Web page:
Poetry by Devika Brandt

Read More: A brief interview with Devika Brandt


Sap on the kitchen floor,
steel wool,
vinegar. I’m scraping

when fire’s fast train
wrecks the sky
so I pack a bag of clothes,

some cash, eyeglasses, 100
thousand acres

can’t move quick enough can’t
rolling bundles of smoke

turn sky a dying
marigold then curl under
doorjambs. My brother

stuck, highway closed, why
I buy a ladder? High winds,

dry grass, ashes, ashes


If a Bear

If a bear sniffed you as you lay in your tent
under darkness of no moon,
and if it didn’t wake you but only
entered your sleep-life as a camouflaged
shape, might you wander differently?
Would your limbs carry essence
of mud and stream, flat stones under your feet,
stillness? Would scent of apples
ripening in the orchard at Hamilton Barn,
the meaty pungence of the dumpster
send your legs roaming? And if,
in that same night, you passed groupings
of creatures wrapped two by two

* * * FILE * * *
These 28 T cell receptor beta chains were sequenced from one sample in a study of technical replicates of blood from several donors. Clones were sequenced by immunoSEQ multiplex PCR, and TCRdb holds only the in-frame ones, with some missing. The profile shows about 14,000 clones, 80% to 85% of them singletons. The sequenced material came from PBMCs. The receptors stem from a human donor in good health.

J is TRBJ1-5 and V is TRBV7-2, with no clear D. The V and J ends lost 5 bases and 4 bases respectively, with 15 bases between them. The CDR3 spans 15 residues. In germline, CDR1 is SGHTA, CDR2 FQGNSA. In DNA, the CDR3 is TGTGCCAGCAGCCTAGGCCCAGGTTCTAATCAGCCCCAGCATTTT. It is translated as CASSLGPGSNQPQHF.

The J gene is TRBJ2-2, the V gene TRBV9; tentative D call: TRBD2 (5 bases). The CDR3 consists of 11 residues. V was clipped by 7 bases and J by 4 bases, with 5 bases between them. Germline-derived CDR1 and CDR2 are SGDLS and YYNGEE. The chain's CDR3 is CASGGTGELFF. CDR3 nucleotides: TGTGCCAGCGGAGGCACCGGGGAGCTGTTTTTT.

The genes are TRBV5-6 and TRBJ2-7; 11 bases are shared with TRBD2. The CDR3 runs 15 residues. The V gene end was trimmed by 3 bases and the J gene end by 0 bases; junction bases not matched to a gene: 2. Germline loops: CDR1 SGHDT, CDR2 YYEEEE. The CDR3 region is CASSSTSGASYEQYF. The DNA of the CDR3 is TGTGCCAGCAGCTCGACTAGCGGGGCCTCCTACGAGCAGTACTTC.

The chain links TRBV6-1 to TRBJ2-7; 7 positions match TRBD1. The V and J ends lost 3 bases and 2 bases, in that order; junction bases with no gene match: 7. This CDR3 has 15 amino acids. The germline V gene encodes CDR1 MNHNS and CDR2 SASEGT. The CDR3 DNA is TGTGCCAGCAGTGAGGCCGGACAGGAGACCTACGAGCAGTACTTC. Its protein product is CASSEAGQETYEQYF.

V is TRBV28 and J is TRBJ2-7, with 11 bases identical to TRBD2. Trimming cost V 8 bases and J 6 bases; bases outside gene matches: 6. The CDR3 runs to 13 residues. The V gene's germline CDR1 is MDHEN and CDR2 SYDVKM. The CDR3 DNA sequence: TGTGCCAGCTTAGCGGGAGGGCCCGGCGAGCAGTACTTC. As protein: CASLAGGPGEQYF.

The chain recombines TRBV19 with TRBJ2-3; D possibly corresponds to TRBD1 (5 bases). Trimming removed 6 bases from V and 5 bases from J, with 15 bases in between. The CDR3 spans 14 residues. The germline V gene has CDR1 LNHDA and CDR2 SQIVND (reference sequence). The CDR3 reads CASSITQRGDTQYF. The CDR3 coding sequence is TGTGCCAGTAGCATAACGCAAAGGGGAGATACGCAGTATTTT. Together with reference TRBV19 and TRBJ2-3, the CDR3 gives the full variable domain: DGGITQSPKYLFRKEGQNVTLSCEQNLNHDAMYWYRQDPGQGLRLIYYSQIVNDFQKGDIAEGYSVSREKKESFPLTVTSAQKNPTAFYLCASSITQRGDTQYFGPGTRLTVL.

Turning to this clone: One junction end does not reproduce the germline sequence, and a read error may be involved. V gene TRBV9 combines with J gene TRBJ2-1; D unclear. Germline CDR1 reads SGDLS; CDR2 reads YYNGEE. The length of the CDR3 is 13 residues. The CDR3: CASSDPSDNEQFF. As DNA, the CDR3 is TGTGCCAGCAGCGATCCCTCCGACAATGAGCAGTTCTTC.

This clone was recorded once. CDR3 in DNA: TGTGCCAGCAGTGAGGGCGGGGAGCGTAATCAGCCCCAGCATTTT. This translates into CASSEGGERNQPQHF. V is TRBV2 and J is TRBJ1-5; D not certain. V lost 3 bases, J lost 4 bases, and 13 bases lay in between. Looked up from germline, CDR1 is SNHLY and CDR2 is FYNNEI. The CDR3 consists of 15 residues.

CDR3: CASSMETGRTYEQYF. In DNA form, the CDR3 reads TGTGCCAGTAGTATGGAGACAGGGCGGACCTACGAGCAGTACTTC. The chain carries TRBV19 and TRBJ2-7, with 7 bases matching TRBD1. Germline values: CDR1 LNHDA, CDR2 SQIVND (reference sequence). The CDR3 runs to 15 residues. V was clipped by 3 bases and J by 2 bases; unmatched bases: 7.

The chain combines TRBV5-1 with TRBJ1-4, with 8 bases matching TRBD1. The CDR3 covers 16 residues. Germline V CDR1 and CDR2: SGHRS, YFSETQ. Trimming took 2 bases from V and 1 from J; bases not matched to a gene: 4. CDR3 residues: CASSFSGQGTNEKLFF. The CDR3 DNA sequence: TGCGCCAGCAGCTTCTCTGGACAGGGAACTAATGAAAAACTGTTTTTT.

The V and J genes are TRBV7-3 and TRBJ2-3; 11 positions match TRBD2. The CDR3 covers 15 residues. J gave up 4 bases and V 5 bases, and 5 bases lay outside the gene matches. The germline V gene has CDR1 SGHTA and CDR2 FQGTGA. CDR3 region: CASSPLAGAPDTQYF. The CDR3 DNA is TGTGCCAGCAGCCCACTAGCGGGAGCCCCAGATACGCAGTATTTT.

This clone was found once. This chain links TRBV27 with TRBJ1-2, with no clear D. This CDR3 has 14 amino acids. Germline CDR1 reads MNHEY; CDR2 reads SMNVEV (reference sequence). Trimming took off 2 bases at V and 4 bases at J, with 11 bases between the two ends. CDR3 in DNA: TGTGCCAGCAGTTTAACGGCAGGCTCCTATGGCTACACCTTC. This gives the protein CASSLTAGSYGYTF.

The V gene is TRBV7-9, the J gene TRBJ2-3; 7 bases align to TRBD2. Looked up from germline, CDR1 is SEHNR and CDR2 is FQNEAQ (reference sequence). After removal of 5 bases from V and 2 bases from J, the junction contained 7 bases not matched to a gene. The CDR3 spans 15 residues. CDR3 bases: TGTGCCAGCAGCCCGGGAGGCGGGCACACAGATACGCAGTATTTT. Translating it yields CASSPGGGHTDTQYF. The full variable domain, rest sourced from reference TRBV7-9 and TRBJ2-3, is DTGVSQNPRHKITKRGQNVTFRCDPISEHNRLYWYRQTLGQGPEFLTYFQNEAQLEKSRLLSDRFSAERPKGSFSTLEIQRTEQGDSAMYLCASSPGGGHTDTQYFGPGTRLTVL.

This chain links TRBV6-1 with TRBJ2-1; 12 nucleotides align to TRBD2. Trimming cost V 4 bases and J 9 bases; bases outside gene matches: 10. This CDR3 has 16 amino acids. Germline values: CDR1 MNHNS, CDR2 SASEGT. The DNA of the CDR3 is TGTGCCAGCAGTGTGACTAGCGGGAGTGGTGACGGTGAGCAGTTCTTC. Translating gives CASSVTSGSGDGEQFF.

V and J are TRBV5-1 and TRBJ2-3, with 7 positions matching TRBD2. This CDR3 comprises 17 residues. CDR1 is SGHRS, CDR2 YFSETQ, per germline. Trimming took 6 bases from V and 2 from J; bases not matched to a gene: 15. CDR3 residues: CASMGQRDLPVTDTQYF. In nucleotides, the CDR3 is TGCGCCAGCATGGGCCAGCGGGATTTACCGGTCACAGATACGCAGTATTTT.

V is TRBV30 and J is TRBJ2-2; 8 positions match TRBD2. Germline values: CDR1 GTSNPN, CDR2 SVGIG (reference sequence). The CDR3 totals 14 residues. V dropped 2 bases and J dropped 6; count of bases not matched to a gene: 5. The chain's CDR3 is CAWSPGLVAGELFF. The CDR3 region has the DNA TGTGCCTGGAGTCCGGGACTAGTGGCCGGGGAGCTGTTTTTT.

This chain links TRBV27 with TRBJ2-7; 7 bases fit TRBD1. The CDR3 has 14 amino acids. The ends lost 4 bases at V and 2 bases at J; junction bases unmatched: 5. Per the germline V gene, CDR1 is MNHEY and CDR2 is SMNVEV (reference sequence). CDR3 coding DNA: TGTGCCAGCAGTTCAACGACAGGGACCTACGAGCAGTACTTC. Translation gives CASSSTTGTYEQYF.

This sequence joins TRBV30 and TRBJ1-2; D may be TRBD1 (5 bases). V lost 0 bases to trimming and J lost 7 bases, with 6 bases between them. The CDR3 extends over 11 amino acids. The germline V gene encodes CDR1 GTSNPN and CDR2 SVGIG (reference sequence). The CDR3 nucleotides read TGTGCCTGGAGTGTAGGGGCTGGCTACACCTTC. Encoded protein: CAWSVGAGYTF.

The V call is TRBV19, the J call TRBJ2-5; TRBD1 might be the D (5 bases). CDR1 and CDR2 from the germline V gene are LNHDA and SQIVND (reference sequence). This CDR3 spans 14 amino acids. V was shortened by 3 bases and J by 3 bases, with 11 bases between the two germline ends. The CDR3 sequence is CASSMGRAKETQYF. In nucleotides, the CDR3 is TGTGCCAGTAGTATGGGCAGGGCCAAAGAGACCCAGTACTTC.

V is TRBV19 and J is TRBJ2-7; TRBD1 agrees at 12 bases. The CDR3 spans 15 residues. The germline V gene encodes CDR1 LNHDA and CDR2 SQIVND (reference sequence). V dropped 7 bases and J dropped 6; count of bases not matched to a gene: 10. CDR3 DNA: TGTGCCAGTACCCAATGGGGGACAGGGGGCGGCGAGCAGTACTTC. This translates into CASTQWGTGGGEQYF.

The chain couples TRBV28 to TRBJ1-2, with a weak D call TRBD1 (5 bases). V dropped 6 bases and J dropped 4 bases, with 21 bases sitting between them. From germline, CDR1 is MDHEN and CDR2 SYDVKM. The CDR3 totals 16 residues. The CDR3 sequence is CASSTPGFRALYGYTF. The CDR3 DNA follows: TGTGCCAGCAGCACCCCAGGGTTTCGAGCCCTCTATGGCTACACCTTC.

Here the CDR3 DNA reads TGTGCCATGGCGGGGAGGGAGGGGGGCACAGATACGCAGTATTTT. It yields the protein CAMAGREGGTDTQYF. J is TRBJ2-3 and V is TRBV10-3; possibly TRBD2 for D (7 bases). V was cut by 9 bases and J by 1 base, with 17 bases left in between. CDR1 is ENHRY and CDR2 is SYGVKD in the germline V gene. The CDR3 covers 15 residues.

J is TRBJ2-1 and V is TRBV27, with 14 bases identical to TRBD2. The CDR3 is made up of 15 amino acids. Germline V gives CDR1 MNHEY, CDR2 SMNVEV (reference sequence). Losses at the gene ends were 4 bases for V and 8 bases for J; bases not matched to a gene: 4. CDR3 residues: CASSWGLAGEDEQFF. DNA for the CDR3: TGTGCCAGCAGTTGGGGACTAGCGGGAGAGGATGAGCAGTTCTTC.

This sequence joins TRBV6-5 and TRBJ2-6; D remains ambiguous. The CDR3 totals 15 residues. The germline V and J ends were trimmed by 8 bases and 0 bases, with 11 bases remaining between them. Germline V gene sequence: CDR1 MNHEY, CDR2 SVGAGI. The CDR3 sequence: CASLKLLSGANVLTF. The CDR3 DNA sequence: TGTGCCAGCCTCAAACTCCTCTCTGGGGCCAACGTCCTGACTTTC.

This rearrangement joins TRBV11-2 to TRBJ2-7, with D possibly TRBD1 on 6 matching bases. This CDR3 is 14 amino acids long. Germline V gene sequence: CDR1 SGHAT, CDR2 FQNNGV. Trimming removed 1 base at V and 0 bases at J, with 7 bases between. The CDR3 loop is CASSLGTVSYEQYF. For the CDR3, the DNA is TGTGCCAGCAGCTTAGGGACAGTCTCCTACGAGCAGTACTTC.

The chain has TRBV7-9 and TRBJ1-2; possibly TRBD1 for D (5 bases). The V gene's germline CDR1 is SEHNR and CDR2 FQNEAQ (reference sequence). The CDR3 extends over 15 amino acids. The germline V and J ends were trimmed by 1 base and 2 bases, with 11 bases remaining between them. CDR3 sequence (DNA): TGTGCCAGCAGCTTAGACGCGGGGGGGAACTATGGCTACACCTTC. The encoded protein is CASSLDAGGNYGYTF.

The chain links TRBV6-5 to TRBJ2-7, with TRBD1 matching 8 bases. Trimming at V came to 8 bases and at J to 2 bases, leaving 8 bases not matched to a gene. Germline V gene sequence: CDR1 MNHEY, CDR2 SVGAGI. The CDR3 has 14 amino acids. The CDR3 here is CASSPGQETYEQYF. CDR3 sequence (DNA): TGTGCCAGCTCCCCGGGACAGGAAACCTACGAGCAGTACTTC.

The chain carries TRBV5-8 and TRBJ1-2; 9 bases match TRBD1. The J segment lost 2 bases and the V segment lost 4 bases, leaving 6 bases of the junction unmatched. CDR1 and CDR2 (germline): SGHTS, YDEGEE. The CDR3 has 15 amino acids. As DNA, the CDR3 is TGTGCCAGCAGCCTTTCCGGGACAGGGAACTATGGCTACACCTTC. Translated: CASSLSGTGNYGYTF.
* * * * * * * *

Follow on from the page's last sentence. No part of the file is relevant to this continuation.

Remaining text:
in feathers and canvas, some smelling
of peppermint and some of sex,
would you draw in closer, your tongue making
wet sounds against your teeth? And would you
be tempted to flip one rolled tidbit,
bite through the feathered covering, lick off
the scent from its slick and furless skin?

How would you satisfy your hungers?

after Stephen Dunn

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Devika Brandt’s work has appeared in Poetry International, Nimrod International Journal, The Hampden-Sydney Poetry Review, The South Carolina Review, and Rattle as well as named a finalist for the Rattle Poetry Prize and a semi-finalist for The Pablo Neruda Poetry Prize. Her work has been recently published in B O D Y and Main Street Rag. She lives, writes, and teaches poetry to children in Northern California.

Read More: A brief interview with Devika Brandt